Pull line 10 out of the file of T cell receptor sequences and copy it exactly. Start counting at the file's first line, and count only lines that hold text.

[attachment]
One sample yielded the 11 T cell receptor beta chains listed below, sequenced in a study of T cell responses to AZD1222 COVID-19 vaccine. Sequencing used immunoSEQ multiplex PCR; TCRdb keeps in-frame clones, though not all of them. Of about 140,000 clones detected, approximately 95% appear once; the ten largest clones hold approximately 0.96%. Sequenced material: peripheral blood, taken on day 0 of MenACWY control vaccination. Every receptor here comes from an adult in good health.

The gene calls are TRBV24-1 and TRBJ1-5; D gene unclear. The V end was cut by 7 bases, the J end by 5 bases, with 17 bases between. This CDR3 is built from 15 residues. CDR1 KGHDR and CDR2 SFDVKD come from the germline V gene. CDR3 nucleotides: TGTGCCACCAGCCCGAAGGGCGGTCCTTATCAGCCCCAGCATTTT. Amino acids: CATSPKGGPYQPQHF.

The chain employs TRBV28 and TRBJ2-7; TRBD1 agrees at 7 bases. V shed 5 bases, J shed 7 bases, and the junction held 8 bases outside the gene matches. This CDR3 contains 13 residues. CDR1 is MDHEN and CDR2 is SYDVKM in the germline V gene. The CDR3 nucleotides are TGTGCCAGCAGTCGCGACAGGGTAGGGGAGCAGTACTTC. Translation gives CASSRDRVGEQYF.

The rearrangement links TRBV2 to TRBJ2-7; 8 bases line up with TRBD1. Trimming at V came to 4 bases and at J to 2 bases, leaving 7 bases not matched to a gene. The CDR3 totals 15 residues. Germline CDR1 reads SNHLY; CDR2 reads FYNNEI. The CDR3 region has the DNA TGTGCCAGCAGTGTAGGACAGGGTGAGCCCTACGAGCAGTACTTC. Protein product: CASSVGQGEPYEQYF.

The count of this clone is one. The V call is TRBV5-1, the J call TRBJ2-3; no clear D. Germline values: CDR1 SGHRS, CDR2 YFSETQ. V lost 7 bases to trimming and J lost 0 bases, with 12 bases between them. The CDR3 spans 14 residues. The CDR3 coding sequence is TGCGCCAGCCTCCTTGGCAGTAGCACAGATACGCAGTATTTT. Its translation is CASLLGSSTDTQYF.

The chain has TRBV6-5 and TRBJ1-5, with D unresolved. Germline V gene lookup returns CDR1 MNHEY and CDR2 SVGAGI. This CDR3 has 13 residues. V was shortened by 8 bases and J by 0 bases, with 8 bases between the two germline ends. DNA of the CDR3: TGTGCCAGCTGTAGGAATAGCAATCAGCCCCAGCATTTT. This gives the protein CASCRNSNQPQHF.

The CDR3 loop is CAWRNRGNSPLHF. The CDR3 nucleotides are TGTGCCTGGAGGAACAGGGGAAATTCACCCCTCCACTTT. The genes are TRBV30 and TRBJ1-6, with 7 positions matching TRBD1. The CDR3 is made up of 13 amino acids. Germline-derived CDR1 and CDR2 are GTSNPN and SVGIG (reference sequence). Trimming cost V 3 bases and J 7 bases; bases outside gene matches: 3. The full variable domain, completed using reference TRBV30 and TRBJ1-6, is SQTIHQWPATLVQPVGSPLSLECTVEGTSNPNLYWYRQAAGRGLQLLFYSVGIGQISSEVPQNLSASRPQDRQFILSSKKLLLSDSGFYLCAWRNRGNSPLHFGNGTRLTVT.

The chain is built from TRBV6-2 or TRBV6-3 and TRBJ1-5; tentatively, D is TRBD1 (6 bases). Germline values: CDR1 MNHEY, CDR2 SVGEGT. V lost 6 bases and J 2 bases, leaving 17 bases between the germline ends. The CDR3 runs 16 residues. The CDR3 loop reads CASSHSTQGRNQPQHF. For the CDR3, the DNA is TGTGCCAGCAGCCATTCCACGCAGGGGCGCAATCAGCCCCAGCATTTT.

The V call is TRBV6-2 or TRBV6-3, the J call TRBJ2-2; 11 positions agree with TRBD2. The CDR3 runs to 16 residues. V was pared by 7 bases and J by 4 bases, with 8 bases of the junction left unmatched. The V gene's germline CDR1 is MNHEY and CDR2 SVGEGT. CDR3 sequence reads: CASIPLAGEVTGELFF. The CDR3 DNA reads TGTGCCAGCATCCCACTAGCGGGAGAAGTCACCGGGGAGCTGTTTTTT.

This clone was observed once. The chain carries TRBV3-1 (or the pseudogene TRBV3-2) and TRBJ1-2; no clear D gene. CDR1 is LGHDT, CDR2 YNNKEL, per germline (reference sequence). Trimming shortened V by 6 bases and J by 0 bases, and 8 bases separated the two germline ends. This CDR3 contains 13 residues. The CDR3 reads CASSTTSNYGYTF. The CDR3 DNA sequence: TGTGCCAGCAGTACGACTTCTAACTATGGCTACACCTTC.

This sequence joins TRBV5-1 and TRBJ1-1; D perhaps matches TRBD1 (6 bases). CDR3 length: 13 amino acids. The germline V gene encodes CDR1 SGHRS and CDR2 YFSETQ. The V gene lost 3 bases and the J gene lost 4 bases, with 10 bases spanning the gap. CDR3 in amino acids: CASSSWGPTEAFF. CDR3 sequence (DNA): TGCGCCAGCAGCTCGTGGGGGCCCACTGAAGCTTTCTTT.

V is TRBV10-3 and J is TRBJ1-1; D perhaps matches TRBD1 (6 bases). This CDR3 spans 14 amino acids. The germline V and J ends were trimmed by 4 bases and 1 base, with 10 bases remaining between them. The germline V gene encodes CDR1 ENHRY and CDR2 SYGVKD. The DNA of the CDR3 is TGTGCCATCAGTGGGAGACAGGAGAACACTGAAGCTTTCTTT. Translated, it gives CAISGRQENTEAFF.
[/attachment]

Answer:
This clone was observed once. The chain carries TRBV3-1 (or the pseudogene TRBV3-2) and TRBJ1-2; no clear D gene. CDR1 is LGHDT, CDR2 YNNKEL, per germline (reference sequence). Trimming shortened V by 6 bases and J by 0 bases, and 8 bases separated the two germline ends. This CDR3 contains 13 residues. The CDR3 reads CASSTTSNYGYTF. The CDR3 DNA sequence: TGTGCCAGCAGTACGACTTCTAACTATGGCTACACCTTC.